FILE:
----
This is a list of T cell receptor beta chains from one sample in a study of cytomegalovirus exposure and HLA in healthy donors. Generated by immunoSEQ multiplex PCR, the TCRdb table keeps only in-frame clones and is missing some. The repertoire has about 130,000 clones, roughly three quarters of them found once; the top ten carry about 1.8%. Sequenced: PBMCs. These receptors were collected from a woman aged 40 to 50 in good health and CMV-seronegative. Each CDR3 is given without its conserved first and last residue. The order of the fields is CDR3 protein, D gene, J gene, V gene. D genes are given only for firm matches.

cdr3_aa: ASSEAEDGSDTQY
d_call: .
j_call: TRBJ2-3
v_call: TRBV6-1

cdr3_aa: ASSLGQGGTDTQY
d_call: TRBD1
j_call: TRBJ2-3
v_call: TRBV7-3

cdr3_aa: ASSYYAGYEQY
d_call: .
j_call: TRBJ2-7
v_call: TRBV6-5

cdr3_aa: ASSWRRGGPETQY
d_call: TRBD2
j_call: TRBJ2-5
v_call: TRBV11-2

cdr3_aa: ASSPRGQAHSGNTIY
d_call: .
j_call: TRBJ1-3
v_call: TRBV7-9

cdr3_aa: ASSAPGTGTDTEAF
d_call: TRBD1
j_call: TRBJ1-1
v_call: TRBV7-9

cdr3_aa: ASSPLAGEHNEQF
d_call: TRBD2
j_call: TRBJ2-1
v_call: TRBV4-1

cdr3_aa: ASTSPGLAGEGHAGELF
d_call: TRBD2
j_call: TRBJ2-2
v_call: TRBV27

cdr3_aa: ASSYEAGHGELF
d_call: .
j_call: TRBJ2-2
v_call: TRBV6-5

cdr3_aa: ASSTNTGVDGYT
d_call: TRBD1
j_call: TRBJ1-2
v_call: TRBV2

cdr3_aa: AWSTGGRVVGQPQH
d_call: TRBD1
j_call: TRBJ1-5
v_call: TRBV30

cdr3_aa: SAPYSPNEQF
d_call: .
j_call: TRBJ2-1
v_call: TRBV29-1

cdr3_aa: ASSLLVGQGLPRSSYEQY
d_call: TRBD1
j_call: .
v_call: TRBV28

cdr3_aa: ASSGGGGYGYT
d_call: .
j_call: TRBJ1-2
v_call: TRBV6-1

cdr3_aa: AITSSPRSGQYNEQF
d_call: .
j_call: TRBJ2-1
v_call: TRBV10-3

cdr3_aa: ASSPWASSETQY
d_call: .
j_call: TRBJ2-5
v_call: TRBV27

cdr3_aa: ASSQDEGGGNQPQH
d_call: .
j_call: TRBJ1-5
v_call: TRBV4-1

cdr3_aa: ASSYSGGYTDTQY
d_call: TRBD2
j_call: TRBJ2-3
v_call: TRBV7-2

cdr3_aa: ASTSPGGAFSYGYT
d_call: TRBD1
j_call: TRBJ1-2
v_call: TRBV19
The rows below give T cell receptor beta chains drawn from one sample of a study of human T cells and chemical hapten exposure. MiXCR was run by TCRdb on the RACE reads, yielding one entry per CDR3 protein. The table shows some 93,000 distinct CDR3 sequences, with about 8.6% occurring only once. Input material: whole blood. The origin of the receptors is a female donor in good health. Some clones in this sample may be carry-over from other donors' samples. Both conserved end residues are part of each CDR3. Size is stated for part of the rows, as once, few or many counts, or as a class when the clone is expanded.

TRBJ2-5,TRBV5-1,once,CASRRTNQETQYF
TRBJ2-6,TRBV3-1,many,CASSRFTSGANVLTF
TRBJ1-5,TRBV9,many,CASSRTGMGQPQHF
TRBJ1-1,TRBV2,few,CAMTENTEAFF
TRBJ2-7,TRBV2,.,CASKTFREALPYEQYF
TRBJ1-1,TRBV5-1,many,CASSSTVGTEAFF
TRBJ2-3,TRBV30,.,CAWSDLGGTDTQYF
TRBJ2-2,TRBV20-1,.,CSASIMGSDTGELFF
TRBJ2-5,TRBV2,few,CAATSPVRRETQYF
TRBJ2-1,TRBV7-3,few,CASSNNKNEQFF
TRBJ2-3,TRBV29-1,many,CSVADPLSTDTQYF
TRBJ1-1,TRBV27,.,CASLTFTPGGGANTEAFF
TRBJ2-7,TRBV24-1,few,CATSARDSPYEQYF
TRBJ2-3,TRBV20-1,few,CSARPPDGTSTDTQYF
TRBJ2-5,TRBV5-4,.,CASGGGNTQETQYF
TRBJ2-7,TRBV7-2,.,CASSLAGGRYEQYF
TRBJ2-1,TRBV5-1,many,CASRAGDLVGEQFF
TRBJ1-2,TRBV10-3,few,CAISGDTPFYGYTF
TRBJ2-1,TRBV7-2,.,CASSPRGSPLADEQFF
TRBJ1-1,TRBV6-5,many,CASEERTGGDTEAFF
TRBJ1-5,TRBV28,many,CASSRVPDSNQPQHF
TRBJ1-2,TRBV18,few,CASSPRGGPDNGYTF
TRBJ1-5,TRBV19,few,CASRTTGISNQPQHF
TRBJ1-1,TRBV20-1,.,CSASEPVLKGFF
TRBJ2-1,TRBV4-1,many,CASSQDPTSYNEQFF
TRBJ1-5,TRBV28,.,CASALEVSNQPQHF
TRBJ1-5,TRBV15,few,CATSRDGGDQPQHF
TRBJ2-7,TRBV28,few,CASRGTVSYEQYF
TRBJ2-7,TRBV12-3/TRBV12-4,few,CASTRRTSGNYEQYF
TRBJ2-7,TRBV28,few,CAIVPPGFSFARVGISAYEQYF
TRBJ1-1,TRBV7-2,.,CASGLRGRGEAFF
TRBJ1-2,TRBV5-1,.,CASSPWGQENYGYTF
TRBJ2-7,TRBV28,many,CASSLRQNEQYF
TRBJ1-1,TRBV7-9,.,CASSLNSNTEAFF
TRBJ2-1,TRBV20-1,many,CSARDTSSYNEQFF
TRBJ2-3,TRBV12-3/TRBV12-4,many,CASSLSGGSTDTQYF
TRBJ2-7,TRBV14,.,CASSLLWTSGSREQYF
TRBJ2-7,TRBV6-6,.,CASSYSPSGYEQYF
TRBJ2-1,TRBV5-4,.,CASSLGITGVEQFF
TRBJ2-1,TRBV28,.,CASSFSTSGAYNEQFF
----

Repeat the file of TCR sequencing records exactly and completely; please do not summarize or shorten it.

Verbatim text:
This is a list of T cell receptor beta chains from one sample in a study of cytomegalovirus exposure and HLA in healthy donors. Generated by immunoSEQ multiplex PCR, the TCRdb table keeps only in-frame clones and is missing some. The repertoire has about 130,000 clones, roughly three quarters of them found once; the top ten carry about 1.8%. Sequenced: PBMCs. These receptors were collected from a woman aged 40 to 50 in good health and CMV-seronegative. Each CDR3 is given without its conserved first and last residue. The order of the fields is CDR3 protein, D gene, J gene, V gene. D genes are given only for firm matches.

cdr3_aa: ASSEAEDGSDTQY
d_call: .
j_call: TRBJ2-3
v_call: TRBV6-1

cdr3_aa: ASSLGQGGTDTQY
d_call: TRBD1
j_call: TRBJ2-3
v_call: TRBV7-3

cdr3_aa: ASSYYAGYEQY
d_call: .
j_call: TRBJ2-7
v_call: TRBV6-5

cdr3_aa: ASSWRRGGPETQY
d_call: TRBD2
j_call: TRBJ2-5
v_call: TRBV11-2

cdr3_aa: ASSPRGQAHSGNTIY
d_call: .
j_call: TRBJ1-3
v_call: TRBV7-9

cdr3_aa: ASSAPGTGTDTEAF
d_call: TRBD1
j_call: TRBJ1-1
v_call: TRBV7-9

cdr3_aa: ASSPLAGEHNEQF
d_call: TRBD2
j_call: TRBJ2-1
v_call: TRBV4-1

cdr3_aa: ASTSPGLAGEGHAGELF
d_call: TRBD2
j_call: TRBJ2-2
v_call: TRBV27

cdr3_aa: ASSYEAGHGELF
d_call: .
j_call: TRBJ2-2
v_call: TRBV6-5

cdr3_aa: ASSTNTGVDGYT
d_call: TRBD1
j_call: TRBJ1-2
v_call: TRBV2

cdr3_aa: AWSTGGRVVGQPQH
d_call: TRBD1
j_call: TRBJ1-5
v_call: TRBV30

cdr3_aa: SAPYSPNEQF
d_call: .
j_call: TRBJ2-1
v_call: TRBV29-1

cdr3_aa: ASSLLVGQGLPRSSYEQY
d_call: TRBD1
j_call: .
v_call: TRBV28

cdr3_aa: ASSGGGGYGYT
d_call: .
j_call: TRBJ1-2
v_call: TRBV6-1

cdr3_aa: AITSSPRSGQYNEQF
d_call: .
j_call: TRBJ2-1
v_call: TRBV10-3

cdr3_aa: ASSPWASSETQY
d_call: .
j_call: TRBJ2-5
v_call: TRBV27

cdr3_aa: ASSQDEGGGNQPQH
d_call: .
j_call: TRBJ1-5
v_call: TRBV4-1

cdr3_aa: ASSYSGGYTDTQY
d_call: TRBD2
j_call: TRBJ2-3
v_call: TRBV7-2

cdr3_aa: ASTSPGGAFSYGYT
d_call: TRBD1
j_call: TRBJ1-2
v_call: TRBV19
The rows below give T cell receptor beta chains drawn from one sample of a study of human T cells and chemical hapten exposure. MiXCR was run by TCRdb on the RACE reads, yielding one entry per CDR3 protein. The table shows some 93,000 distinct CDR3 sequences, with about 8.6% occurring only once. Input material: whole blood. The origin of the receptors is a female donor in good health. Some clones in this sample may be carry-over from other donors' samples. Both conserved end residues are part of each CDR3. Size is stated for part of the rows, as once, few or many counts, or as a class when the clone is expanded.

TRBJ2-5,TRBV5-1,once,CASRRTNQETQYF
TRBJ2-6,TRBV3-1,many,CASSRFTSGANVLTF
TRBJ1-5,TRBV9,many,CASSRTGMGQPQHF
TRBJ1-1,TRBV2,few,CAMTENTEAFF
TRBJ2-7,TRBV2,.,CASKTFREALPYEQYF
TRBJ1-1,TRBV5-1,many,CASSSTVGTEAFF
TRBJ2-3,TRBV30,.,CAWSDLGGTDTQYF
TRBJ2-2,TRBV20-1,.,CSASIMGSDTGELFF
TRBJ2-5,TRBV2,few,CAATSPVRRETQYF
TRBJ2-1,TRBV7-3,few,CASSNNKNEQFF
TRBJ2-3,TRBV29-1,many,CSVADPLSTDTQYF
TRBJ1-1,TRBV27,.,CASLTFTPGGGANTEAFF
TRBJ2-7,TRBV24-1,few,CATSARDSPYEQYF
TRBJ2-3,TRBV20-1,few,CSARPPDGTSTDTQYF
TRBJ2-5,TRBV5-4,.,CASGGGNTQETQYF
TRBJ2-7,TRBV7-2,.,CASSLAGGRYEQYF
TRBJ2-1,TRBV5-1,many,CASRAGDLVGEQFF
TRBJ1-2,TRBV10-3,few,CAISGDTPFYGYTF
TRBJ2-1,TRBV7-2,.,CASSPRGSPLADEQFF
TRBJ1-1,TRBV6-5,many,CASEERTGGDTEAFF
TRBJ1-5,TRBV28,many,CASSRVPDSNQPQHF
TRBJ1-2,TRBV18,few,CASSPRGGPDNGYTF
TRBJ1-5,TRBV19,few,CASRTTGISNQPQHF
TRBJ1-1,TRBV20-1,.,CSASEPVLKGFF
TRBJ2-1,TRBV4-1,many,CASSQDPTSYNEQFF
TRBJ1-5,TRBV28,.,CASALEVSNQPQHF
TRBJ1-5,TRBV15,few,CATSRDGGDQPQHF
TRBJ2-7,TRBV28,few,CASRGTVSYEQYF
TRBJ2-7,TRBV12-3/TRBV12-4,few,CASTRRTSGNYEQYF
TRBJ2-7,TRBV28,few,CAIVPPGFSFARVGISAYEQYF
TRBJ1-1,TRBV7-2,.,CASGLRGRGEAFF
TRBJ1-2,TRBV5-1,.,CASSPWGQENYGYTF
TRBJ2-7,TRBV28,many,CASSLRQNEQYF
TRBJ1-1,TRBV7-9,.,CASSLNSNTEAFF
TRBJ2-1,TRBV20-1,many,CSARDTSSYNEQFF
TRBJ2-3,TRBV12-3/TRBV12-4,many,CASSLSGGSTDTQYF
TRBJ2-7,TRBV14,.,CASSLLWTSGSREQYF
TRBJ2-7,TRBV6-6,.,CASSYSPSGYEQYF
TRBJ2-1,TRBV5-4,.,CASSLGITGVEQFF
TRBJ2-1,TRBV28,.,CASSFSTSGAYNEQFF